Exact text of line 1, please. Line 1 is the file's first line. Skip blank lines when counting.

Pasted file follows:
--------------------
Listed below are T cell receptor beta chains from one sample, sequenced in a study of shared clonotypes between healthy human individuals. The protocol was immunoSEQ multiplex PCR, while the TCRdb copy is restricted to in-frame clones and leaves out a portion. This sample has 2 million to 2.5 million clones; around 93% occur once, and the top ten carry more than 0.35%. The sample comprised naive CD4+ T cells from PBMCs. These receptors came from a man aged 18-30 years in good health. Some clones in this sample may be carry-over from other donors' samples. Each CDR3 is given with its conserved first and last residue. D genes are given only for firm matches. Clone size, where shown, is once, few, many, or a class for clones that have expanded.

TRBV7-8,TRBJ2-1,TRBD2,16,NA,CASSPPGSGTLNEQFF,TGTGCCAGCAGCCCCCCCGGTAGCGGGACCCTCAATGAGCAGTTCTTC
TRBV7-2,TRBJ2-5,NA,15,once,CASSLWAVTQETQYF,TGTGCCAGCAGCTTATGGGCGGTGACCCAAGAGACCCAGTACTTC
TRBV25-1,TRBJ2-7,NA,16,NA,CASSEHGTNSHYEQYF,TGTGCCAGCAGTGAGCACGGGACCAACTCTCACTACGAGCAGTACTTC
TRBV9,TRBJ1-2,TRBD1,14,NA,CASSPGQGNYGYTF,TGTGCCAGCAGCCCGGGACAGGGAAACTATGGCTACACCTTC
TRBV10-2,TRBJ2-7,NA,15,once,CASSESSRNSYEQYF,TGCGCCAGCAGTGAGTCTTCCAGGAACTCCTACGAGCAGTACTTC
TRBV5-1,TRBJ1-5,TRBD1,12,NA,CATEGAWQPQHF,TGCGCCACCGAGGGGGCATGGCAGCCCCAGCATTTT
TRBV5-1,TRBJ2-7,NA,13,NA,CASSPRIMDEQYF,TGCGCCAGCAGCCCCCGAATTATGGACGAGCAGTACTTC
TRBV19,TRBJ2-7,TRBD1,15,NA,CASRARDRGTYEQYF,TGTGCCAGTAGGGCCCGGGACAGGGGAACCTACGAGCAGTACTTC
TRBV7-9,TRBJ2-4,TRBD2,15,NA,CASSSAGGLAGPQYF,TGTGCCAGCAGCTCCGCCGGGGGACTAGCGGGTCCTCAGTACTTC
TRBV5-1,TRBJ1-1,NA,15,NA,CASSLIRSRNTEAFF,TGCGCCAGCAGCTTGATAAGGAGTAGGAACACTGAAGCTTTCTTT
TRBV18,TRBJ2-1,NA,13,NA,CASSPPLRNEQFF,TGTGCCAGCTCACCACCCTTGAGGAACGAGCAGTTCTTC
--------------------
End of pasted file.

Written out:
Listed below are T cell receptor beta chains from one sample, sequenced in a study of shared clonotypes between healthy human individuals. The protocol was immunoSEQ multiplex PCR, while the TCRdb copy is restricted to in-frame clones and leaves out a portion. This sample has 2 million to 2.5 million clones; around 93% occur once, and the top ten carry more than 0.35%. The sample comprised naive CD4+ T cells from PBMCs. These receptors came from a man aged 18-30 years in good health. Some clones in this sample may be carry-over from other donors' samples. Each CDR3 is given with its conserved first and last residue. D genes are given only for firm matches. Clone size, where shown, is once, few, many, or a class for clones that have expanded.